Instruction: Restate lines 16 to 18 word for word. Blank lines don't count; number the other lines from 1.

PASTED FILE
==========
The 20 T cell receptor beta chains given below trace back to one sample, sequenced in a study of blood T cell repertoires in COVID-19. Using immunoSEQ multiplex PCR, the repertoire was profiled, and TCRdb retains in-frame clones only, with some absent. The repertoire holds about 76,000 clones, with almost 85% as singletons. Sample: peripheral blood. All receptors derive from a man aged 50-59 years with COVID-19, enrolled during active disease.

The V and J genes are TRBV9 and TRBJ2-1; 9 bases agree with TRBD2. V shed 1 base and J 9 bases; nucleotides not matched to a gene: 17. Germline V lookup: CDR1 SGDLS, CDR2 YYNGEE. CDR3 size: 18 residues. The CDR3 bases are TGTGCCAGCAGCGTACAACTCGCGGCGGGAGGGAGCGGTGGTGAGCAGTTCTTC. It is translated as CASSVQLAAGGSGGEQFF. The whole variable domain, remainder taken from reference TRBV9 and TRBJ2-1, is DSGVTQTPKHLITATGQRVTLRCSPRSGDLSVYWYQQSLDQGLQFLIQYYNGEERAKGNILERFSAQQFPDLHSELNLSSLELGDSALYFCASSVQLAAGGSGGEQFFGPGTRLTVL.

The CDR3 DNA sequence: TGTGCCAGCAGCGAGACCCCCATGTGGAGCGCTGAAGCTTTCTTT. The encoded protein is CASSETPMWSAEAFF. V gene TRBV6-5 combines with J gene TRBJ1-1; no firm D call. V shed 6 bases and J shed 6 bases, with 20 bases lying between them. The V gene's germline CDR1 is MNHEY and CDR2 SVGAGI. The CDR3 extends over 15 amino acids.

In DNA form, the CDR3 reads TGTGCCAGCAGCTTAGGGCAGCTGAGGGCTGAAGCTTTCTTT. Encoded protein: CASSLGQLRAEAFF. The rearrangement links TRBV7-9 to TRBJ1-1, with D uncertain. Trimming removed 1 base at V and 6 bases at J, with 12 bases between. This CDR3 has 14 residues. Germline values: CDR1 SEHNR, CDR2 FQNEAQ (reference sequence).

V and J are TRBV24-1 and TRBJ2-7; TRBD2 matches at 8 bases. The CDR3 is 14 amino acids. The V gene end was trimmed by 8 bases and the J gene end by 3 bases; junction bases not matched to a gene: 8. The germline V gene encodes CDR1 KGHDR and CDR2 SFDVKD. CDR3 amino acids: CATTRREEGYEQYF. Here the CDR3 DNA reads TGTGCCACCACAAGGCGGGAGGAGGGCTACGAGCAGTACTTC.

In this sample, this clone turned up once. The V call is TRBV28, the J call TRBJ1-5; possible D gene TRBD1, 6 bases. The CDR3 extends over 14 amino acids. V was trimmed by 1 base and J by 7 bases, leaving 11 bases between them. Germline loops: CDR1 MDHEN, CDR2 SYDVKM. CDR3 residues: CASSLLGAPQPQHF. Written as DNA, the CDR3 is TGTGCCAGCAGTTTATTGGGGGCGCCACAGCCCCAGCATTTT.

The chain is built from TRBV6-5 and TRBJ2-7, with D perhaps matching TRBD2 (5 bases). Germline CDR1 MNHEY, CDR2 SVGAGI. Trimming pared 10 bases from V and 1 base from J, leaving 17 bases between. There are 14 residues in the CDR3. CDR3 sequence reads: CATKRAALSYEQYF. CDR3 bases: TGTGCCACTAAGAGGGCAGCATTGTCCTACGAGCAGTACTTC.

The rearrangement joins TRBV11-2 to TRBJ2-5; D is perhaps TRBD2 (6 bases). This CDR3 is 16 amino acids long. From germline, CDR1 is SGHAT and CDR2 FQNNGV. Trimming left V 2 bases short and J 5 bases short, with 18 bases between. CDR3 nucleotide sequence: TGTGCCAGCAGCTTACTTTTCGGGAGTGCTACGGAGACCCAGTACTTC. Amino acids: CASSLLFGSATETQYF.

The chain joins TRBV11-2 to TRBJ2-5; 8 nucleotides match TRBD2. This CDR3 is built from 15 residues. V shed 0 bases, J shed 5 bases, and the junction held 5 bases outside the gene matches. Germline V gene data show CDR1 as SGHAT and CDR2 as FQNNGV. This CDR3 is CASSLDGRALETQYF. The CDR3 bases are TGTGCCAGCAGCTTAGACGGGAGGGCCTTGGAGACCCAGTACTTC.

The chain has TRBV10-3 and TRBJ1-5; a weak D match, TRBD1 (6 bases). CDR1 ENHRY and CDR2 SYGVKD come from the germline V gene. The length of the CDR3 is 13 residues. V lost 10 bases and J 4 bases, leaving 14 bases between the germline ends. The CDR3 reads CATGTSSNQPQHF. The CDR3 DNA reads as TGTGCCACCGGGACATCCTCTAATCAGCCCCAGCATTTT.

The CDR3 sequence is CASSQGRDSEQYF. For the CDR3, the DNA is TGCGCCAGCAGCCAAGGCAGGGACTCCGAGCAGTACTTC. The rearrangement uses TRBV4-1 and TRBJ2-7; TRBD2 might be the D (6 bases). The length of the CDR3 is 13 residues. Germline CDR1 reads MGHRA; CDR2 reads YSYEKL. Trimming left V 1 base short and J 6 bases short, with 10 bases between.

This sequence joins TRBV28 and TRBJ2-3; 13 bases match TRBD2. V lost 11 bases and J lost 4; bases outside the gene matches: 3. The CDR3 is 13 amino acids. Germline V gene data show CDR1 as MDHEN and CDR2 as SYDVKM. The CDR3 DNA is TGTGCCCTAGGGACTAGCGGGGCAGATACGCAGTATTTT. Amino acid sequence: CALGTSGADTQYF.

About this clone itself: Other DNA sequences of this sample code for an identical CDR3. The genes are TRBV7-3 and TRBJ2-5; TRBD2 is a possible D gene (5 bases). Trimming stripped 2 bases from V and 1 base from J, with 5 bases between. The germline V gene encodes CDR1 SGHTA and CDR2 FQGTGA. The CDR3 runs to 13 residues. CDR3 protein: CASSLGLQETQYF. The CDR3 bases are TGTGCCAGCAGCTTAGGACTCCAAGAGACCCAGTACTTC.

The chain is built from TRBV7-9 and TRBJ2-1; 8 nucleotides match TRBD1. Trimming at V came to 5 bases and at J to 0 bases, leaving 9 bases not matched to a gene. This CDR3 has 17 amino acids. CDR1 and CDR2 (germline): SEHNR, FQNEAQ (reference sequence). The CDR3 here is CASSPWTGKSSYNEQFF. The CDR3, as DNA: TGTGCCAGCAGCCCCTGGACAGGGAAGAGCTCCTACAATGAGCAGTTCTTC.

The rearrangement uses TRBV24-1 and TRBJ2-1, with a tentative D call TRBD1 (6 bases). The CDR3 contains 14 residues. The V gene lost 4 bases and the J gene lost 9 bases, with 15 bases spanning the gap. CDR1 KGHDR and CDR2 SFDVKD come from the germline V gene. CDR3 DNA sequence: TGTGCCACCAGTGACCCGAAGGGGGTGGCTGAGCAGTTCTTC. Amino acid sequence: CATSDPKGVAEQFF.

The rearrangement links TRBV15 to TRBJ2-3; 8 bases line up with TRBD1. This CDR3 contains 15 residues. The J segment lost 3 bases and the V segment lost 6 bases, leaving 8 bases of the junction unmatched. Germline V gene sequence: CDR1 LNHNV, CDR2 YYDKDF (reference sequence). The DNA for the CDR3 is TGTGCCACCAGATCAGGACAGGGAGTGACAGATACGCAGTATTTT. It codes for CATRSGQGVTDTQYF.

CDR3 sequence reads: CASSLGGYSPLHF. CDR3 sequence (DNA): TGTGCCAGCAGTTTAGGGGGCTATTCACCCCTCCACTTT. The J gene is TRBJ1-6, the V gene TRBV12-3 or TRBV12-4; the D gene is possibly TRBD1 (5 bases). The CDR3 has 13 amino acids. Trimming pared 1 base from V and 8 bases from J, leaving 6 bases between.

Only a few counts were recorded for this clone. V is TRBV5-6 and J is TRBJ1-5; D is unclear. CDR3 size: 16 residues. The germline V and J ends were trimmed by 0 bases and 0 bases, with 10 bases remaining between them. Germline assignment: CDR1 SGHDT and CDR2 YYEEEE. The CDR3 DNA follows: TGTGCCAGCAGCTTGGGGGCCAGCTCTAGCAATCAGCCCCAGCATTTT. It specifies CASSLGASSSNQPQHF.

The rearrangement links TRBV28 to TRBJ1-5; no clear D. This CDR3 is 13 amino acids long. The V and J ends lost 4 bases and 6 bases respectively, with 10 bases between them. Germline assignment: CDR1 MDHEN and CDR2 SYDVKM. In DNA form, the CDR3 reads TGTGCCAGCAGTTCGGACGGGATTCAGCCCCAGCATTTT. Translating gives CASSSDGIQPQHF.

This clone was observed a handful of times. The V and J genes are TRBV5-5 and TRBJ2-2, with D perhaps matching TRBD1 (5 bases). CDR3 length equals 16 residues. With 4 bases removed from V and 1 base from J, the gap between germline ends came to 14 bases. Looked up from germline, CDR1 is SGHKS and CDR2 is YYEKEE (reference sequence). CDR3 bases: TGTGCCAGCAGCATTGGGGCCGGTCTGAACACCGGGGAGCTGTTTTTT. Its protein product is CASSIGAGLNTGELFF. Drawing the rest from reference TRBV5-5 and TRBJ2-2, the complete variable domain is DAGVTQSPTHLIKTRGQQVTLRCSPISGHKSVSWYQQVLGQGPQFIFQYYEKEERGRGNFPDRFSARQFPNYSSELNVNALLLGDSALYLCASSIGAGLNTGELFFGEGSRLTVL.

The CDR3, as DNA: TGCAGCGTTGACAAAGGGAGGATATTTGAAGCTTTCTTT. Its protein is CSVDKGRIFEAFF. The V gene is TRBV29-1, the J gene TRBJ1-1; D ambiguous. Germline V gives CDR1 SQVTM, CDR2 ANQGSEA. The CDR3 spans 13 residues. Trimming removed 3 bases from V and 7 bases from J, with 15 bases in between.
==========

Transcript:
The rearrangement links TRBV15 to TRBJ2-3; 8 bases line up with TRBD1. This CDR3 contains 15 residues. The J segment lost 3 bases and the V segment lost 6 bases, leaving 8 bases of the junction unmatched. Germline V gene sequence: CDR1 LNHNV, CDR2 YYDKDF (reference sequence). The DNA for the CDR3 is TGTGCCACCAGATCAGGACAGGGAGTGACAGATACGCAGTATTTT. It codes for CATRSGQGVTDTQYF.

CDR3 sequence reads: CASSLGGYSPLHF. CDR3 sequence (DNA): TGTGCCAGCAGTTTAGGGGGCTATTCACCCCTCCACTTT. The J gene is TRBJ1-6, the V gene TRBV12-3 or TRBV12-4; the D gene is possibly TRBD1 (5 bases). The CDR3 has 13 amino acids. Trimming pared 1 base from V and 8 bases from J, leaving 6 bases between.

Only a few counts were recorded for this clone. V is TRBV5-6 and J is TRBJ1-5; D is unclear. CDR3 size: 16 residues. The germline V and J ends were trimmed by 0 bases and 0 bases, with 10 bases remaining between them. Germline assignment: CDR1 SGHDT and CDR2 YYEEEE. The CDR3 DNA follows: TGTGCCAGCAGCTTGGGGGCCAGCTCTAGCAATCAGCCCCAGCATTTT. It specifies CASSLGASSSNQPQHF.